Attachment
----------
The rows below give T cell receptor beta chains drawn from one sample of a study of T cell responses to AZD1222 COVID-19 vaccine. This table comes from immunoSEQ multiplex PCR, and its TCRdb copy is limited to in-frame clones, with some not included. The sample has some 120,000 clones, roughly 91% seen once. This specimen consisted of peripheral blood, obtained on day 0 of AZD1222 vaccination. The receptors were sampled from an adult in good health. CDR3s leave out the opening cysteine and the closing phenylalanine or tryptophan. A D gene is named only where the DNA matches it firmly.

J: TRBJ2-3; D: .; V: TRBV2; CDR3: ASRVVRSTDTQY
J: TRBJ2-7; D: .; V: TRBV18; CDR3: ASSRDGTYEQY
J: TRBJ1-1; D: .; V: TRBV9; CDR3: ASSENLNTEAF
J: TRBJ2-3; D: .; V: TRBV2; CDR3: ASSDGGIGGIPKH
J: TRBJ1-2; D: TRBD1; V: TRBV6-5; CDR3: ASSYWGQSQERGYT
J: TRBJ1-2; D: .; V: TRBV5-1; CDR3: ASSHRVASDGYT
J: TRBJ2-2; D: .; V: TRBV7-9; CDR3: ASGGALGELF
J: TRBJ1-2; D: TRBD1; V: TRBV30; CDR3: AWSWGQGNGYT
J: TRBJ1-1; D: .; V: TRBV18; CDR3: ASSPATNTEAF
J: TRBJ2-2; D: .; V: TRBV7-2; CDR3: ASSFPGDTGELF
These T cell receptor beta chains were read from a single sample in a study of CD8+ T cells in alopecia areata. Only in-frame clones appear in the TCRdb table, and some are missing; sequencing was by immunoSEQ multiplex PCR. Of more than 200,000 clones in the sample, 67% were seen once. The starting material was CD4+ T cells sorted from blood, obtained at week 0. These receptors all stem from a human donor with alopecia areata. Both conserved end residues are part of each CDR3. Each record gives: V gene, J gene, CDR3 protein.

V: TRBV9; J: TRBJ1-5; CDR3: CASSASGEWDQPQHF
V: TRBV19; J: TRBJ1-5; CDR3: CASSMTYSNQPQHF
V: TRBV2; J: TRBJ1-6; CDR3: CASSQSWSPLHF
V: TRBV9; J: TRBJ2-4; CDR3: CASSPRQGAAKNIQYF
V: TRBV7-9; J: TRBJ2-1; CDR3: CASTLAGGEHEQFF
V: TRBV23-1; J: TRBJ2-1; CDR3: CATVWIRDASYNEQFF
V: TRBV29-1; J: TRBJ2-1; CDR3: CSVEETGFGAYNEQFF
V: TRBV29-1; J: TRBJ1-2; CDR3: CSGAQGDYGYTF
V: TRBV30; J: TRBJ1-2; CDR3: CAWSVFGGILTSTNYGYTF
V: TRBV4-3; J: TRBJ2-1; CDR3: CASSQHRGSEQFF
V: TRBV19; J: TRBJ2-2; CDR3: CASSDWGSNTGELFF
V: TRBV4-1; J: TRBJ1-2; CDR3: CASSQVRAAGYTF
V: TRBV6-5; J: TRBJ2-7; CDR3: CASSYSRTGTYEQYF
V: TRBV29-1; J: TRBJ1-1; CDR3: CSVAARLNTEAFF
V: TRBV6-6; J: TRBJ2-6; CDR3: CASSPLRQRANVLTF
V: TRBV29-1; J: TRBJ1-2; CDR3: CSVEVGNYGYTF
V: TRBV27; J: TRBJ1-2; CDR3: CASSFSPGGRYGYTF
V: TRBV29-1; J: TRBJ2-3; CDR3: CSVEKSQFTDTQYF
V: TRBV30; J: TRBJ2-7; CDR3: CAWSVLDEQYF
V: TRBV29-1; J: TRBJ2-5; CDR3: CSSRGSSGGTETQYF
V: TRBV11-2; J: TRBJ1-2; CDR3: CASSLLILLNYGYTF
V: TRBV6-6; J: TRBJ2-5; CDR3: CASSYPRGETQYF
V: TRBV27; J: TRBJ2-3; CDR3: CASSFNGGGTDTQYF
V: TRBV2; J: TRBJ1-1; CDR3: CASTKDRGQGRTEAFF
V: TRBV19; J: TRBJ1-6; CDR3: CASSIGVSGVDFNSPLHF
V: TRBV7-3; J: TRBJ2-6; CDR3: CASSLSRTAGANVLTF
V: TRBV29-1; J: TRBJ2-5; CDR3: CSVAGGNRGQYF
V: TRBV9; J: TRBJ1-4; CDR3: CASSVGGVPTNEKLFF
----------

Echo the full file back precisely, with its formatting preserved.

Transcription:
The rows below give T cell receptor beta chains drawn from one sample of a study of T cell responses to AZD1222 COVID-19 vaccine. This table comes from immunoSEQ multiplex PCR, and its TCRdb copy is limited to in-frame clones, with some not included. The sample has some 120,000 clones, roughly 91% seen once. This specimen consisted of peripheral blood, obtained on day 0 of AZD1222 vaccination. The receptors were sampled from an adult in good health. CDR3s leave out the opening cysteine and the closing phenylalanine or tryptophan. A D gene is named only where the DNA matches it firmly.

J: TRBJ2-3; D: .; V: TRBV2; CDR3: ASRVVRSTDTQY
J: TRBJ2-7; D: .; V: TRBV18; CDR3: ASSRDGTYEQY
J: TRBJ1-1; D: .; V: TRBV9; CDR3: ASSENLNTEAF
J: TRBJ2-3; D: .; V: TRBV2; CDR3: ASSDGGIGGIPKH
J: TRBJ1-2; D: TRBD1; V: TRBV6-5; CDR3: ASSYWGQSQERGYT
J: TRBJ1-2; D: .; V: TRBV5-1; CDR3: ASSHRVASDGYT
J: TRBJ2-2; D: .; V: TRBV7-9; CDR3: ASGGALGELF
J: TRBJ1-2; D: TRBD1; V: TRBV30; CDR3: AWSWGQGNGYT
J: TRBJ1-1; D: .; V: TRBV18; CDR3: ASSPATNTEAF
J: TRBJ2-2; D: .; V: TRBV7-2; CDR3: ASSFPGDTGELF
These T cell receptor beta chains were read from a single sample in a study of CD8+ T cells in alopecia areata. Only in-frame clones appear in the TCRdb table, and some are missing; sequencing was by immunoSEQ multiplex PCR. Of more than 200,000 clones in the sample, 67% were seen once. The starting material was CD4+ T cells sorted from blood, obtained at week 0. These receptors all stem from a human donor with alopecia areata. Both conserved end residues are part of each CDR3. Each record gives: V gene, J gene, CDR3 protein.

V: TRBV9; J: TRBJ1-5; CDR3: CASSASGEWDQPQHF
V: TRBV19; J: TRBJ1-5; CDR3: CASSMTYSNQPQHF
V: TRBV2; J: TRBJ1-6; CDR3: CASSQSWSPLHF
V: TRBV9; J: TRBJ2-4; CDR3: CASSPRQGAAKNIQYF
V: TRBV7-9; J: TRBJ2-1; CDR3: CASTLAGGEHEQFF
V: TRBV23-1; J: TRBJ2-1; CDR3: CATVWIRDASYNEQFF
V: TRBV29-1; J: TRBJ2-1; CDR3: CSVEETGFGAYNEQFF
V: TRBV29-1; J: TRBJ1-2; CDR3: CSGAQGDYGYTF
V: TRBV30; J: TRBJ1-2; CDR3: CAWSVFGGILTSTNYGYTF
V: TRBV4-3; J: TRBJ2-1; CDR3: CASSQHRGSEQFF
V: TRBV19; J: TRBJ2-2; CDR3: CASSDWGSNTGELFF
V: TRBV4-1; J: TRBJ1-2; CDR3: CASSQVRAAGYTF
V: TRBV6-5; J: TRBJ2-7; CDR3: CASSYSRTGTYEQYF
V: TRBV29-1; J: TRBJ1-1; CDR3: CSVAARLNTEAFF
V: TRBV6-6; J: TRBJ2-6; CDR3: CASSPLRQRANVLTF
V: TRBV29-1; J: TRBJ1-2; CDR3: CSVEVGNYGYTF
V: TRBV27; J: TRBJ1-2; CDR3: CASSFSPGGRYGYTF
V: TRBV29-1; J: TRBJ2-3; CDR3: CSVEKSQFTDTQYF
V: TRBV30; J: TRBJ2-7; CDR3: CAWSVLDEQYF
V: TRBV29-1; J: TRBJ2-5; CDR3: CSSRGSSGGTETQYF
V: TRBV11-2; J: TRBJ1-2; CDR3: CASSLLILLNYGYTF
V: TRBV6-6; J: TRBJ2-5; CDR3: CASSYPRGETQYF
V: TRBV27; J: TRBJ2-3; CDR3: CASSFNGGGTDTQYF
V: TRBV2; J: TRBJ1-1; CDR3: CASTKDRGQGRTEAFF
V: TRBV19; J: TRBJ1-6; CDR3: CASSIGVSGVDFNSPLHF
V: TRBV7-3; J: TRBJ2-6; CDR3: CASSLSRTAGANVLTF
V: TRBV29-1; J: TRBJ2-5; CDR3: CSVAGGNRGQYF
V: TRBV9; J: TRBJ1-4; CDR3: CASSVGGVPTNEKLFF